Local News

State Says Few Problems Reported On First Furlough Day

Kentucky Personnel Secretary Nikki Jackson says the state’s first furlough day earlier this month went smoothly. She says it was equitable and transparent and all effort was made to minimize the impact to the public. Jackson told the House and Senate budget committees she’s heard no grumbling.

“Two of the agencies in particular – Cabinet for Health and Family services, and the Justice Cabinet – shared with me that they hadn’t received any comments from employees over that weekend,” she says. “There were actually a few employees who were sharing stories about what they were doing over that weekend and how some of them were just trying their best to take advantage of the time with their families and friends.”

September 3rd was the first of six furlough days state employees are taking this fiscal year to help reduce a 131-million dollar budget deficit. Gov. Beshear sought approval of the furloughs from the General Assembly, which granted his request in the May special session on the budget.

Local News

Hearing Today On Furlough Suit

Union members suing to block the furlough of state employees in Kentucky will be in court late this afternoon in Frankfort.

In a May special session, Kentucky lawmakers gave Gov. Beshear the green light to furlough state workers to help balance the budget. Soon thereafter, Beshear ordered both merit and non-merit employees to take six furlough days this fiscal year to save the state $24 million.

“I don’t like furloughs myself, but we’re having to take that action in order to avoid firing about 400 state employees. I think they understand that, and we’ll work through those issues,” he said.

But a half-dozen state employees, all members of the American Federation of State, County and Municipal Employees, are suing to block the furloughs. They fear furloughs, especially in state prisons, could jeopardize public safety.

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"Arts Day" is Wednesday in Frankfort

Arts advocates will meet in Frankfort Wednesday to make their case for public support. WFPL’s Elizabeth Kramer has more.

A group called Arts Kentucky is hosting what has become an annual event with a rally in the Capitol Rotunda and meetings between arts leaders, patrons and legislators.

Jay Dick of the national non-profit organization Americans for the Arts is coming for his fifth Arts Day in Frankfort.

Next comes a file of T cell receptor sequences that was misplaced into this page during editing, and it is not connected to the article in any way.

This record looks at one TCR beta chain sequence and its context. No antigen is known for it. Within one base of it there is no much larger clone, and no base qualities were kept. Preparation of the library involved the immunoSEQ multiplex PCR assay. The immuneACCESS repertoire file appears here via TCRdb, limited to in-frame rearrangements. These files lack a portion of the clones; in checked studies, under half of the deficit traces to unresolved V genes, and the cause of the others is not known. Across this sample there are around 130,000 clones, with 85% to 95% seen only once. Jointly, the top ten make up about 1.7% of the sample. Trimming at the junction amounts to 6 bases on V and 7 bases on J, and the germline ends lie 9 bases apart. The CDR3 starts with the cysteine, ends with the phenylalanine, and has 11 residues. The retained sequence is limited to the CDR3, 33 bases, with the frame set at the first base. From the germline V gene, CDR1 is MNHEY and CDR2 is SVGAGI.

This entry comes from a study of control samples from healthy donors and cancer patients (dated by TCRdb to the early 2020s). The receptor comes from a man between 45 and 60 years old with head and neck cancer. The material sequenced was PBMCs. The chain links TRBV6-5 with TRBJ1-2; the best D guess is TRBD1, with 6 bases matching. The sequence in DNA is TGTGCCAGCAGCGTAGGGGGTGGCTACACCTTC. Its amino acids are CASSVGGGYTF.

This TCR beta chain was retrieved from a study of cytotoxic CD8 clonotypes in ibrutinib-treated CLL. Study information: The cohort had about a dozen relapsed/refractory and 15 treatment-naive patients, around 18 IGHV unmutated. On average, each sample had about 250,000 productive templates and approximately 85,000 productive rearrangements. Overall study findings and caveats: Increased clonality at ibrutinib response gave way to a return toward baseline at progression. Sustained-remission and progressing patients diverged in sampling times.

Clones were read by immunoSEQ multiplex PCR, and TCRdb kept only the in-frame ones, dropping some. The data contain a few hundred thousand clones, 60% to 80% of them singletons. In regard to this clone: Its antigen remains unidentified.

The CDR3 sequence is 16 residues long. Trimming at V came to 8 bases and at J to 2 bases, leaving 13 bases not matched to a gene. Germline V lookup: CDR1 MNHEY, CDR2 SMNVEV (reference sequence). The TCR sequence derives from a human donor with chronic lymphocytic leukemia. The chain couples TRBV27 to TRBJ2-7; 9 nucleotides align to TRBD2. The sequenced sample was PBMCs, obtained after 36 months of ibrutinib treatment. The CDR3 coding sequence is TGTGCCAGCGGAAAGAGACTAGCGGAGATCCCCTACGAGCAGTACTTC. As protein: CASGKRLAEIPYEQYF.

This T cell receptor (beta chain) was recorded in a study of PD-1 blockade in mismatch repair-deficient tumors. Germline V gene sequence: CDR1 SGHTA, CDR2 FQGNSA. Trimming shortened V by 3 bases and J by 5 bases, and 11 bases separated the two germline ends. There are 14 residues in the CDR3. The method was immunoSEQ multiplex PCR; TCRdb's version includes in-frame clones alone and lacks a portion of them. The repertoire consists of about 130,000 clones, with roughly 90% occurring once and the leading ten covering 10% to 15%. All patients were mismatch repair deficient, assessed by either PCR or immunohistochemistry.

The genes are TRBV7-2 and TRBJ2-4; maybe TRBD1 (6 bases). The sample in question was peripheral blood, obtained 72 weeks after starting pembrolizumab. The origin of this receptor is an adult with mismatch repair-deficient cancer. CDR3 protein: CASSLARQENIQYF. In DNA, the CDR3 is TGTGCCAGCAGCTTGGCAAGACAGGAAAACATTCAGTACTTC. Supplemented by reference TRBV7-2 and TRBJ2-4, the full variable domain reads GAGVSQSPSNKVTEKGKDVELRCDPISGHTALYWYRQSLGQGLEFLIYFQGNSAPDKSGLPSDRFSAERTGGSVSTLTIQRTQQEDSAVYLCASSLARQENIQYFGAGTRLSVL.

Dick is talking about how the arts benefit economies and how the arts are faring in other states and nationally.

Dick says some of the $50 million allocated for the National Endowment for the Arts in the recent stimulus bill passed by U.S. House would have gone to Kentucky.

“Forty percent of that is scheduled to go directly to the states,” Dick says. “So Kentucky could probably see an additional two or three hundred thousand dollars.”

Last Friday, lawmakers in the U.S. Senate voted to eliminate the $50 million slated for the arts from the stimulus package. Arts advocates are calling for it to be reinstated.

Meanwhile, state governments are grappling with budget deficits, Dick says.

“The new goal for many states and many state budgets is flat funding, that is the new increase. So it’s going to be a very difficult year,” he says.

He says although he has seen many legislators come to appreciate and support what the arts accomplish in Kentucky, he doesn’t expect state funding to rise in this economy.

The economic downturn has prompted state government to cut the Kentucky Arts Council’s current budget by more than 16 percent. Meanwhile, Kentucky Repertory Theatre in Horse Cave is struggling to stay open and several Louisville arts organizations have hiring freezes.

Local News

Daniels Says Federal Rescue Plan "Beat Doing Nothing"

Indiana Governor Mitch Daniels says he believes the federal goverment made the best of a bad situation by attempting to rescue the nation’s financial sector with the $700 billion package approved by Congress last week.

Daniels, who led the White House Office of Management and Budget during President
Bush’s first term, says it will take some time for the plan to be effective.

Meanwhile, he says state governments will continue to struggle.

“In our four years we’ve never had great revenue growth, it’s been pretty modest, but you’ve got to have some, and so, yes, if it goes on like this, it will at least require the stretch out of some of the objectives i hope we can agree upon as Hoosiers,” Daniels said.

Daniels is seeking a second term as governor. The Republican faces opposition from Democrat Jill Long Thompson and Libertarian Andy Horning in next month’s general election.